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Open Daily 9.30am to 4.30pm

Frequently Asked Questions

Temporary suspension of the research service 1 May-31 December 2021

We wish to advise researchers that our remote enquiry service and public reading room will be closed for a period of seven months from 1 May 2021. This is being done to allow our team to focus on clearing a significant backlog of new additions to the collection.

We do appreciate that this may be frustrating, and we apologise for any inconvenience it may cause. However, this project will ultimately help make our collection more accessible for researchers, as thousands of new items will be added to our collection management system, as well as being digitised, which will pave the way for more of our collection to be made available online. Since launching in February 2020, our online photo database has been enormously popular, and we are looking forward to expanding this to other parts of the collection from next year onwards.

Keep following our blogsubscribe to our newsletter, and follow us on Facebook, as our Collections team will be sharing progress reports, and some of the amazing things they work on over the next few months.

Wondering where to start?

Browse our list of Frequently Asked Questions below to help get you started.


Questions and Answers

Why do I have to make an appointment?

The reading room is located in a ‘back of house’ Collections area, separate from the main Museum complex, which requires all visitors to sign in and be accompanied on site by a staff member. Furthermore, we need some advance notice to ensure that the relevant staff member is available to retrieve objects from storage and assist you during your visit.

For these reasons, unfortunately, we are unable to accommodate ‘drop in’ visitors.

When can I visit the reading room?

The reading room is open 10.30am to 3.00pm Monday-Friday.

What if I can’t visit the Museum?

We are happy to take remote enquiries and offer a free research service. Simply contact us with the details of your query.

How do I get hold of an Air Force personnel file?

We do not hold official records of RNZAF personnel here at the Museum. The records of anyone serving in the New Zealand Defence Force (NZDF) after 1920 are held at the NZDF Personnel Archives at Trentham, Wellington. Details of how records can be accessed or ordered can be found here. Please note that due to privacy laws, the person must be deceased for a third party or family member to be permitted access to their file.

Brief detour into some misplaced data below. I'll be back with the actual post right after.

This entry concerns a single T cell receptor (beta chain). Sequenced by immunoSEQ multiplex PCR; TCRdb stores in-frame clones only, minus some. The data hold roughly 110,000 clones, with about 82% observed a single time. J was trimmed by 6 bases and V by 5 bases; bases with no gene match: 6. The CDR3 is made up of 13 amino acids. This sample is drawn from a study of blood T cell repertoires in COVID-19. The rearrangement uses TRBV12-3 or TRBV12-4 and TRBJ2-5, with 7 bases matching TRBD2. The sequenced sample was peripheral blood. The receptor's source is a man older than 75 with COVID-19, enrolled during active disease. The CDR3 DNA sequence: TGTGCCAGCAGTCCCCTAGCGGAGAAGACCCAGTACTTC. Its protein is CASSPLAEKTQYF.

How do I research someone who served in the RNZAF in World War Two?

First, it is a very good idea to get a copy of their personnel file as described above. We would then suggest getting in touch with our Research Team, as we can help explain what it all means and interpret what that person was doing during their service. In addition, we can check to see whether we hold any further information or photos of the individual in our archive.

How can I find out about an individual’s medals and entitlements?

The NZDF Medals Office is situated at Trentham in Wellington. Information about what medals an individual may have had issued, or be entitled to, can be accessed via their website.

Can I get a photograph of my RNZAF ancestor?

Members of the RNZAF were not routinely photographed in the past as they are today. It is possible we may have an image on a course photograph or other images. Please contact our Keeper of Photographs, Matthew O’Sullivan, with as much information about the individual as possible:


Phone (03) 343 9537.

Can I get copies of photographs from the archive?

If the image you are after is not already available on our online photo database, please contact our Keeper of Photographs, Matthew O’Sullivan, and he will add the image(s) to the database for you to download, free of charge:


Phone: (03) 343 9537

How can I find out more about a person who died while serving in the RNZAF or RAF?

There is a lot of information about casualties available. We hold copies of the official service biographies of all RNZAF casualties during World War Two on microfilm in our reading room here at the Museum. Most public libraries, as well as our reference library, hold the three volume work For Your Tomorrow by Errol Martyn, which lists all New Zealanders who died while in service with the RNZAF or Allied Air between 1915 and 1998. The Commonwealth War Graves Commission lists deaths during the World Wars and has a searchable database. Auckland War Memorial Museum also has a useful database of New Zealand of war called 'Cenotaph'. It sometimes contains photographs, and information can be added by users as well.

How do I research a person who served in World War One with the RFC/RNAS/RAF?

Some of the 750 or so New Zealanders who served in military aviation with the British air arms in World War One have base personnel files here in New Zealand, which can be found in digital form on Archives New Zealand’s Archway Database. Other personnel files, information, war diaries of units and medal index cards are held by the UK National Archives, and some are downloadable for a charge. We also hold information and material relating to a small number of First World War New Zealand airmen, including those who trained with the Canterbury (NZ) Aviation Company at Sockburn, Christchurch.


Research Query
Make a research enquiry

How to contact our Research Team.

Donate an Item
Donate an Item

Find out about the process of donating an item to the Air Force Museum collection.

Air Force Museum of New Zealand

Learn more about the conservation of our aircraft and other large objects.

Open daily from 9.30am to 4.30pm (except Christmas Day)
Entry to the Museum is free, donations are appreciated.

45 Harvard Ave, Wigram, Christchurch | 03 343 9532

We welcome visitors of all abilities